Ellen Elliott: Geeking Out with God (Part 2)
JF: Each movie, game, or other geek element that you write about in Geek and Ye Shall Find has its own chapter with a different biblical topic attached to it. For example, Star Wars and “Our Father,” Edward Scissorhands and “Appearances,” and The Lord of the Rings and “Treasure.” How did you match the themes with the different geek elements?
Ellen: All different ways. Some of them that popped in my head were no-brainers from the very beginning like Little Shop of Horrors. You think of Audrey II, this huge plant that is constantly trying to get Seymour to do bad things by whispering in his ear to murder people and feed them to it. To me, that was such an obvious representation of sin. So, I felt that’s definitely what the theme of that chapter should be.
Some of the other ones were harder to come up with. I knew I wanted to write about some specific themes, but I had to determine if there was a geek element out there that I could tie it to. Then I’d go searching for something from my past that I’d watch that really spoke to me.
Other times I knew that I wanted to write about a movie or show so I rewatched it until I felt a theme emerge. Like Superman – thinking about not getting to go back in time and change the consequences of our actions and that kind of thing. For me, it was fun to also read through the Bible and find stories and themes that really tied back in.
One chapter I really liked writing was the gaming chapter. The theme of the chapter is that I don’t know how to game. I wasn’t allowed to play video games growing up. So, I have no skills when it comes to that. I was thinking about how I would need somebody to teach me and be a game mentor to me. That made me think about the king in the Old Testament when Israel fell into such disrepair, and the temple was in ruins and everything, but he had a heart for God. He discovered that his beloved Israel was way off track, and he had no idea how to get them back on track. He basically had to start anew.
It’s never too late to try to do the right thing, to turn your life over to God, and to live the right way. Just like if I wanted to become good at games, it’s never too late. I could do that. I could find somebody to teach me. This is how my weird brain works.
There’s just odd connections that happen here or there. Maybe it was a movie that I liked, but there were a couple of scenes that really spoke to me in a big way. For example, I liked “X Files” back in the day. I used to watch it every Sunday night on FOX, but I wouldn’t call myself a hardcore X-Files fan. But there were certain episodes that always stuck with me.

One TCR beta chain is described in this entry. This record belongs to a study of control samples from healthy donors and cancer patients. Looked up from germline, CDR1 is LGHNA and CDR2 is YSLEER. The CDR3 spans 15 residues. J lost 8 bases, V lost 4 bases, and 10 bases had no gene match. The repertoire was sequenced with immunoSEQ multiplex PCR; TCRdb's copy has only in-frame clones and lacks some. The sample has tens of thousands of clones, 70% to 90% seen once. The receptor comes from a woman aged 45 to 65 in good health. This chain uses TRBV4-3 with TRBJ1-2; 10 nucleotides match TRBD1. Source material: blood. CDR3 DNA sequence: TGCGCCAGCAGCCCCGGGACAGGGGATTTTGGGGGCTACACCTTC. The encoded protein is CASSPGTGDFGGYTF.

The episode that I chose for the “X-Files” chapter had always stuck with me. I thought it was a really good representation of what legalism can do to us when Mulder and Scully go into this community that’s so tied to living within this community’s rules and then showing the destruction that it causes.
JF: Are there any movies, shows, or franchises that you connect to specific themes in the book that could have also been applied to other themes?
Ellen: I would say so. Yeah. The chapter I wrote on Warm Bodies pops to mind. In that one I talk about how I don’t like zombies. I don’t do zombies. There’s something about zombies that freaks me the heck out, but I love the movie Warm Bodies, which was actually written as kind of a Romeo-and-Juliet-type of tale. And it’s about zombies – one zombie in particular who has a human fall in love with him. This love that grows between them eventually brings him back to life.
I ended up going with the theme “New Life” for that. Similar to what happens to us after God gets ahold of our souls and how He gives us new life. But it could have also been about love and what love does to us – finding that special someone or finding out what love is really about. That could have been another. So many of these shows and movies have so many different themes you can pull from them.
JF: Did you have any worries or fears while writing the book and were there any chapters or topics in particular that you struggled with?